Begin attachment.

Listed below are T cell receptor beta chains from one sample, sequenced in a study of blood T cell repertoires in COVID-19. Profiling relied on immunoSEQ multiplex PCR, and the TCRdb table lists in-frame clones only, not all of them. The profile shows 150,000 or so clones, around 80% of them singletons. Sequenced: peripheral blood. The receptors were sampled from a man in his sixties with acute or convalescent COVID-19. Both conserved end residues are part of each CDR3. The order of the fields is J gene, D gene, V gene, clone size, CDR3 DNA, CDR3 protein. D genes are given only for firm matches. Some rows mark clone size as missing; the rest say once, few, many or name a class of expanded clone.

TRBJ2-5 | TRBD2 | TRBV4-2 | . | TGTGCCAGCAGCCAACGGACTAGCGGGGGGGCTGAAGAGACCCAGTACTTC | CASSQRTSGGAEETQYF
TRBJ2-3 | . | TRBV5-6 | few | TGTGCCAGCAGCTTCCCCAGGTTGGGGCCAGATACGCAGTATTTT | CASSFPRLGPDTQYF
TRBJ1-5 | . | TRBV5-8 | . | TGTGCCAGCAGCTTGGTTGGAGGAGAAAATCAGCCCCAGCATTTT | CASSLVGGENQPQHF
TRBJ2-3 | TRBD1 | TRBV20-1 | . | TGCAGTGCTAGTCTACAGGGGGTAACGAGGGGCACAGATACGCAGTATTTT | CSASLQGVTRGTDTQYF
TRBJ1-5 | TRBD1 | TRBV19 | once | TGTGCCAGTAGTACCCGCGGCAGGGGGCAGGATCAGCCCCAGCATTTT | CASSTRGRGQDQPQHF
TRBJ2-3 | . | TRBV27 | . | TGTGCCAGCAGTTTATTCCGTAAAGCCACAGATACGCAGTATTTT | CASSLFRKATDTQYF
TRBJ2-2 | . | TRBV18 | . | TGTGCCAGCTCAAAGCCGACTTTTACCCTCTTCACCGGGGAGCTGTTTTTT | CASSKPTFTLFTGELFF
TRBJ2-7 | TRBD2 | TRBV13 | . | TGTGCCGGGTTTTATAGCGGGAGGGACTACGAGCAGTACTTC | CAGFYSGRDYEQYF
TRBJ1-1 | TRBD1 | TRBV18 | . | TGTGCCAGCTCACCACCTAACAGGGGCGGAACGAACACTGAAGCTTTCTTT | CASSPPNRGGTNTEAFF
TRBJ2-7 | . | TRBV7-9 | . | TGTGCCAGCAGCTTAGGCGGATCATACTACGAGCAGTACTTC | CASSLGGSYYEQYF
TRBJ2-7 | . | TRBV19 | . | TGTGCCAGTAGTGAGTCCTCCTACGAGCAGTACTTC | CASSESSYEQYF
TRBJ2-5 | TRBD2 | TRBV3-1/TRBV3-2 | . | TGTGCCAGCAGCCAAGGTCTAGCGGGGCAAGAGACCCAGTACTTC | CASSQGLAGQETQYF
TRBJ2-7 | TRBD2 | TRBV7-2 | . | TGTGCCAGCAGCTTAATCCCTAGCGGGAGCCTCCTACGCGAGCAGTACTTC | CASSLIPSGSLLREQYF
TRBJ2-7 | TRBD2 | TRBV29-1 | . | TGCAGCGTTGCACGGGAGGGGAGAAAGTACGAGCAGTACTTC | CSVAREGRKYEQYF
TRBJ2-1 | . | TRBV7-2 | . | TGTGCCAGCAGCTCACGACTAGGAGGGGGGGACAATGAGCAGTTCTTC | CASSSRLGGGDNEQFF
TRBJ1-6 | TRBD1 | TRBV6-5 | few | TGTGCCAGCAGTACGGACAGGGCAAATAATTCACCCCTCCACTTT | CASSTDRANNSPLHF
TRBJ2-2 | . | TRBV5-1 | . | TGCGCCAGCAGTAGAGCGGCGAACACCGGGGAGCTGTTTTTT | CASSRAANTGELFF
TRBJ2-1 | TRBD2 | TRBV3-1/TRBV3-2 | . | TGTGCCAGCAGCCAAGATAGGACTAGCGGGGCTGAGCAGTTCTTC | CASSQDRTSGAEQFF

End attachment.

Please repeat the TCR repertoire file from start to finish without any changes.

Listed below are T cell receptor beta chains from one sample, sequenced in a study of blood T cell repertoires in COVID-19. Profiling relied on immunoSEQ multiplex PCR, and the TCRdb table lists in-frame clones only, not all of them. The profile shows 150,000 or so clones, around 80% of them singletons. Sequenced: peripheral blood. The receptors were sampled from a man in his sixties with acute or convalescent COVID-19. Both conserved end residues are part of each CDR3. The order of the fields is J gene, D gene, V gene, clone size, CDR3 DNA, CDR3 protein. D genes are given only for firm matches. Some rows mark clone size as missing; the rest say once, few, many or name a class of expanded clone.

TRBJ2-5 | TRBD2 | TRBV4-2 | . | TGTGCCAGCAGCCAACGGACTAGCGGGGGGGCTGAAGAGACCCAGTACTTC | CASSQRTSGGAEETQYF
TRBJ2-3 | . | TRBV5-6 | few | TGTGCCAGCAGCTTCCCCAGGTTGGGGCCAGATACGCAGTATTTT | CASSFPRLGPDTQYF
TRBJ1-5 | . | TRBV5-8 | . | TGTGCCAGCAGCTTGGTTGGAGGAGAAAATCAGCCCCAGCATTTT | CASSLVGGENQPQHF
TRBJ2-3 | TRBD1 | TRBV20-1 | . | TGCAGTGCTAGTCTACAGGGGGTAACGAGGGGCACAGATACGCAGTATTTT | CSASLQGVTRGTDTQYF
TRBJ1-5 | TRBD1 | TRBV19 | once | TGTGCCAGTAGTACCCGCGGCAGGGGGCAGGATCAGCCCCAGCATTTT | CASSTRGRGQDQPQHF
TRBJ2-3 | . | TRBV27 | . | TGTGCCAGCAGTTTATTCCGTAAAGCCACAGATACGCAGTATTTT | CASSLFRKATDTQYF
TRBJ2-2 | . | TRBV18 | . | TGTGCCAGCTCAAAGCCGACTTTTACCCTCTTCACCGGGGAGCTGTTTTTT | CASSKPTFTLFTGELFF
TRBJ2-7 | TRBD2 | TRBV13 | . | TGTGCCGGGTTTTATAGCGGGAGGGACTACGAGCAGTACTTC | CAGFYSGRDYEQYF
TRBJ1-1 | TRBD1 | TRBV18 | . | TGTGCCAGCTCACCACCTAACAGGGGCGGAACGAACACTGAAGCTTTCTTT | CASSPPNRGGTNTEAFF
TRBJ2-7 | . | TRBV7-9 | . | TGTGCCAGCAGCTTAGGCGGATCATACTACGAGCAGTACTTC | CASSLGGSYYEQYF
TRBJ2-7 | . | TRBV19 | . | TGTGCCAGTAGTGAGTCCTCCTACGAGCAGTACTTC | CASSESSYEQYF
TRBJ2-5 | TRBD2 | TRBV3-1/TRBV3-2 | . | TGTGCCAGCAGCCAAGGTCTAGCGGGGCAAGAGACCCAGTACTTC | CASSQGLAGQETQYF
TRBJ2-7 | TRBD2 | TRBV7-2 | . | TGTGCCAGCAGCTTAATCCCTAGCGGGAGCCTCCTACGCGAGCAGTACTTC | CASSLIPSGSLLREQYF
TRBJ2-7 | TRBD2 | TRBV29-1 | . | TGCAGCGTTGCACGGGAGGGGAGAAAGTACGAGCAGTACTTC | CSVAREGRKYEQYF
TRBJ2-1 | . | TRBV7-2 | . | TGTGCCAGCAGCTCACGACTAGGAGGGGGGGACAATGAGCAGTTCTTC | CASSSRLGGGDNEQFF
TRBJ1-6 | TRBD1 | TRBV6-5 | few | TGTGCCAGCAGTACGGACAGGGCAAATAATTCACCCCTCCACTTT | CASSTDRANNSPLHF
TRBJ2-2 | . | TRBV5-1 | . | TGCGCCAGCAGTAGAGCGGCGAACACCGGGGAGCTGTTTTTT | CASSRAANTGELFF
TRBJ2-1 | TRBD2 | TRBV3-1/TRBV3-2 | . | TGTGCCAGCAGCCAAGATAGGACTAGCGGGGCTGAGCAGTTCTTC | CASSQDRTSGAEQFF